DOL Warns About Underreporting of ‘Persuader Activity’

​The U.S. Department of Labor’s (DOL’s) Office of Labor-Management Standards (OLMS) cautioned employers and their anti-union consultants—called persuaders—about failing to file required forms about persuader activity.

Under the Labor-Management Reporting and Disclosure Act (LMRDA), “Congress did not tell the Department of Labor to enforce the LMRDA’s union reporting requirements but ignore the employer and consultant reporting requirements,” said Jeff Freund, director of the OLMS, in a January blog post.

The LMRDA was passed to help stop rampant union corruption, said Phillip Wilson, president and general counsel of the Labor Relations Institute in Broken Arrow, Okla.

“The act primarily took aim at union intimidation tactics and unfair labor practices, but many of its provisions also applied to employers because employers were often intimidated into paying bribes and payoffs to corrupt unions. The main idea behind the LMRDA reporting requirements was to shine daylight on these corrupt payments to discourage them or give law enforcement additional ways to prosecute these activities,” he said. “Persuader activities are only one of the items that trigger reporting under the act.”

‘Chronic Noncompliance’

There were at least 1,125 union-organizing campaigns in 2021, according to the National Labor Relations Board (NLRB), and employers hired persuader consultants in approximately 75 percent of those campaigns.

“However, in 2021, we received only 166 persuader-related Form LM-10 reports, 314 Form LM-20 reports and 56 Form LM-21 reports,” Freund wrote.

David Pryzbylski, an attorney with Barnes & Thornburg in Indianapolis, explained that:

  • The LM-10 is the form for employers to use to report information on agreements they entered into regarding persuader activity.
  • The LM-20 form is for consultants or others hired by employers engaging in persuader activity to use to report information on the agreements they entered into regarding persuader activity.
  • The LM-21 form is for consultants or others hired by employers engaging in persuader activity to use to disclose compensation received from persuader activity.

“By comparing the LM-10 and LM-20 reports, we’ve also discovered significant underreporting in both directions,” Freund said.

“We are also confident that there is underreporting of expenditures made with an object of violating the NLRA [National Labor Relations Act] because, despite there being literally thousands of cases in which the NLRB found an employer to have violated the NLRA, our electronic records don’t contain a single report from a single employer disclosing such an expenditure,” he wrote. “Electronic records go back only so far, but no one here can remember a paper report disclosing such an expenditure. If it ever happened, it’s lost in the mists of time.”

He concluded that “OLMS is taking steps to end this chronic noncompliance,” noting that it has re-established the Persuader Reporting Orientation Program, a compliance assistance program designed to remind employers and consultants involved in union-organizing campaigns of their reporting activities.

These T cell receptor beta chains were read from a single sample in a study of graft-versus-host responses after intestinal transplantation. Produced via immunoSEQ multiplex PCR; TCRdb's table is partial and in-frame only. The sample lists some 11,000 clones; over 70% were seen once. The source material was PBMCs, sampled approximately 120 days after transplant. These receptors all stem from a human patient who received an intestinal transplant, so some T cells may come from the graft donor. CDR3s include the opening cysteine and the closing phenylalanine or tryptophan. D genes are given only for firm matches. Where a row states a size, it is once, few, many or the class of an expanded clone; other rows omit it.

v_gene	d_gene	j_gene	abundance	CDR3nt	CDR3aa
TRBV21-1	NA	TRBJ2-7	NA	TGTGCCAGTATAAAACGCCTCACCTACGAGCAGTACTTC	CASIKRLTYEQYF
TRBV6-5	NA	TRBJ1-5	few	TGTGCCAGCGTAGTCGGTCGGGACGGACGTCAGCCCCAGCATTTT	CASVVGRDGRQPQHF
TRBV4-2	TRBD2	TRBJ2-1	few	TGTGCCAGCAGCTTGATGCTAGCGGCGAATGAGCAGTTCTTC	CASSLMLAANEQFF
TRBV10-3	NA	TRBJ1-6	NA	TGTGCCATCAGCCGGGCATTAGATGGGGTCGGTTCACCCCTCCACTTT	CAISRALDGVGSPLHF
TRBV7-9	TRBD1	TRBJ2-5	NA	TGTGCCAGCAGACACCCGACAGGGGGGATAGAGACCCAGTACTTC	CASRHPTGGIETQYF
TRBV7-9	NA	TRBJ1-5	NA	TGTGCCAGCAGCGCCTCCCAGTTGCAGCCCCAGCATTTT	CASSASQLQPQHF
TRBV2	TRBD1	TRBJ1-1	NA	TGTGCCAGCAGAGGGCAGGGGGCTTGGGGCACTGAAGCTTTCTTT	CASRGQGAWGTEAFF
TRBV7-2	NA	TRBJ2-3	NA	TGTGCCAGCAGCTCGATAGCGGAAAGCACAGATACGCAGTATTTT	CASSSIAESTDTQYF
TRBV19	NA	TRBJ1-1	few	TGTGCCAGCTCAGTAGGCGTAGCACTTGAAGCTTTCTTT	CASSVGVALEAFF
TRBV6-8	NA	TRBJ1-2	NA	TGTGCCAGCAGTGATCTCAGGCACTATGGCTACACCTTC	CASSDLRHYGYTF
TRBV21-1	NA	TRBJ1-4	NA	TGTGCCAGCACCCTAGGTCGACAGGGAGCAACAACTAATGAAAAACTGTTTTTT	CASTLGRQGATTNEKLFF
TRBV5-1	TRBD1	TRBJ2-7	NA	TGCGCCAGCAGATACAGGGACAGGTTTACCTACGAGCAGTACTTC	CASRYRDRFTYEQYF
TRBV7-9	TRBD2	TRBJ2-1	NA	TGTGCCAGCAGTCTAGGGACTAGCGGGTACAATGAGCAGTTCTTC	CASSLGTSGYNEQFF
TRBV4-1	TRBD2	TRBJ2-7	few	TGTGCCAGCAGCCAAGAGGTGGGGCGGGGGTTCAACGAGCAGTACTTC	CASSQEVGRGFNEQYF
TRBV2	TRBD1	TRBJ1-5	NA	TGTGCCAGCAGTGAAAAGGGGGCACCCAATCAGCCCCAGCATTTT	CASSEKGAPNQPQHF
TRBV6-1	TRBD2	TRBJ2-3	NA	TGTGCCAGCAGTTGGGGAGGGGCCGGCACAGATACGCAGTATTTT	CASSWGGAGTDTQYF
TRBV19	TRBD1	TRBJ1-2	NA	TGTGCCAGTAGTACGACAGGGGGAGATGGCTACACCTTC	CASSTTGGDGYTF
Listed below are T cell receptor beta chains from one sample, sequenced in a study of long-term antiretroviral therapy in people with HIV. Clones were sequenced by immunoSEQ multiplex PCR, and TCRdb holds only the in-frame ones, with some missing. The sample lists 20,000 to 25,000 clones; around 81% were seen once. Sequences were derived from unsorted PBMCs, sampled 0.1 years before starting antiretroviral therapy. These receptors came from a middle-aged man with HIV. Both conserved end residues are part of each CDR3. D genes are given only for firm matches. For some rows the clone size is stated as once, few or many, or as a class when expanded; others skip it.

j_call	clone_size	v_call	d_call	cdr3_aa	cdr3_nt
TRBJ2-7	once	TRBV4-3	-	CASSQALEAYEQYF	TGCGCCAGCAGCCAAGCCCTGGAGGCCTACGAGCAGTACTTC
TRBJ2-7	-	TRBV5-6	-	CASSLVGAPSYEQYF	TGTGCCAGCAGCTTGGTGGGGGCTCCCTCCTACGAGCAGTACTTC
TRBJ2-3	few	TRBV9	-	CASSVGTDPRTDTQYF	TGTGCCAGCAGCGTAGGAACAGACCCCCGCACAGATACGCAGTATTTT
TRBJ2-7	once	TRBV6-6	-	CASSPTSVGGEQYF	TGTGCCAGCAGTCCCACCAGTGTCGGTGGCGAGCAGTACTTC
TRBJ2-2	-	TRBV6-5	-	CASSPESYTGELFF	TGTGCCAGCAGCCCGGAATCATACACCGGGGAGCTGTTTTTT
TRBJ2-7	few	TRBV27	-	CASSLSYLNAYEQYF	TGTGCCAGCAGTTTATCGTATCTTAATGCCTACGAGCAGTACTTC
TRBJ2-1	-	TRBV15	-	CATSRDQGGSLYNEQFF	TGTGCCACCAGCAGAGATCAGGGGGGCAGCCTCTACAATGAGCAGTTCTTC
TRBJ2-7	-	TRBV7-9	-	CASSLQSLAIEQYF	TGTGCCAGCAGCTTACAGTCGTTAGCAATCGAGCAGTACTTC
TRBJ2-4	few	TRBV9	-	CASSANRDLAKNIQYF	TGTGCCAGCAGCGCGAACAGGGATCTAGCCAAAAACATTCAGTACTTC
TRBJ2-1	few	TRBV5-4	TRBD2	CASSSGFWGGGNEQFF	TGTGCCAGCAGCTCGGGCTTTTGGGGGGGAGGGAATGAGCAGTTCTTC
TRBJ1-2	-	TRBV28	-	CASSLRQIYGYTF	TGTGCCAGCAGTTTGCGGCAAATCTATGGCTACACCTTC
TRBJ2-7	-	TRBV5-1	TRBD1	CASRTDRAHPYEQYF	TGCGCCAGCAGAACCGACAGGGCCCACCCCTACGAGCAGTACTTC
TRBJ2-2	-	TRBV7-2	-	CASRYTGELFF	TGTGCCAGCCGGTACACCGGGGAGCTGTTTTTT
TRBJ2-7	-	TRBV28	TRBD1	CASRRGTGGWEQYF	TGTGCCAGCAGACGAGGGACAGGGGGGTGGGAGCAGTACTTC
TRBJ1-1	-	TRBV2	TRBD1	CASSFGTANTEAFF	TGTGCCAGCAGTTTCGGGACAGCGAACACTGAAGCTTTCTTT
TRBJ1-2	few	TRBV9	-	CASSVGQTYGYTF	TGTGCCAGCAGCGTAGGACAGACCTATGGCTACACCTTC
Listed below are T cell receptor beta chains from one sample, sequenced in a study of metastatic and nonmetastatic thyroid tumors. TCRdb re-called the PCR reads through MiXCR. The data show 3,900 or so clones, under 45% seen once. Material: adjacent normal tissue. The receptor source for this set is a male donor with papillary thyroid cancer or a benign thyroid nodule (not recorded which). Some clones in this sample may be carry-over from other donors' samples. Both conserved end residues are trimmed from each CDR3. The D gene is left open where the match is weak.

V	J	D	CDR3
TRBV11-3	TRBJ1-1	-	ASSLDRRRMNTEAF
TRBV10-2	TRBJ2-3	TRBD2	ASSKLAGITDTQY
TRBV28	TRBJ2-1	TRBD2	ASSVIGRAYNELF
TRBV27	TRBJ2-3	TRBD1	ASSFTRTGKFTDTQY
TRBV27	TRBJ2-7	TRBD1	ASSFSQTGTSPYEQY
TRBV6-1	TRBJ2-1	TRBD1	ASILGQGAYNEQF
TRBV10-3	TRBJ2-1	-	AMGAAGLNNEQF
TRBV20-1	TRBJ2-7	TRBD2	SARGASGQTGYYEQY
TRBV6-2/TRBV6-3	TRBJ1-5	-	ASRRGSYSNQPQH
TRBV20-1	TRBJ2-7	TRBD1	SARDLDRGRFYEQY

OLMS also has instituted a tip line encouraging unions and employees who become aware of persuader activity to contact the agency.

What Is ‘Persuader Activity’?

“The definition of persuader activity has been the subject of some controversy over the years,” Wilson said.

Under the current regulations, persuader activity occurs when a company hires a consultant or an attorney to talk to its employees about the exercise of their rights under the NLRA.

“The trigger today is when a consultant is actually in front of employees doing the talking,” Wilson explained. “The requirement is not triggered if a consultant or attorney prepares material or trains bona fide employees of the company to talk to employees about their rights.”

Some labor consultants are former labor union organizers or officials who now work for agencies that provide persuader services, Pryzbylski said. “The consultants come in during a union campaign and discuss their experiences and opinions as to why unionization may not be in the best interest of the workforce or company. Depending on the campaign, some companies routinely use these types of services.”

Return to Broader Interpretation of Reporting Obligations?

“The director’s blog post shows that this administration wishes to broaden the scope of activity subject to reporting obligations under the LMRDA,” Pryzbylski said.

Under current law, just because counsel or consultants might be hired doesn’t mean they are engaging in reportable persuader activity, he noted. That is because there are certain exemptions to the general rule that persuader activity must be reported.

For example, the advice exemption provides that advice given to an employer is exempt from the reporting requirement, Pryzbylski explained. “The DOL long applied this rule to exclude legal advice given by labor counsel. Under that interpretation, labor counsel or other consultants only needed to report ‘nonadvice activity’ such as direct discussions with voting employees.”

During the Obama administration, the DOL tried to rewrite the regulations to loosen the advice exemption so that activity would need to be reported even when there was indirect communication with employees, he noted.

“Lawsuits blocked the new regulations, and the Trump administration did not renew the same efforts,” Pryzbylski said. “With the Biden administration coming online, though, there are signals it may be seeking to limit the advice exemption, similar to how the department sought to do so under President Obama.”

Wilson added, “What they really mean when they say things are underreported is that there are a lot of activities that they wish were reported that do not currently trigger the reporting requirement. There may also be people who should report and don’t, but that is probably rare.”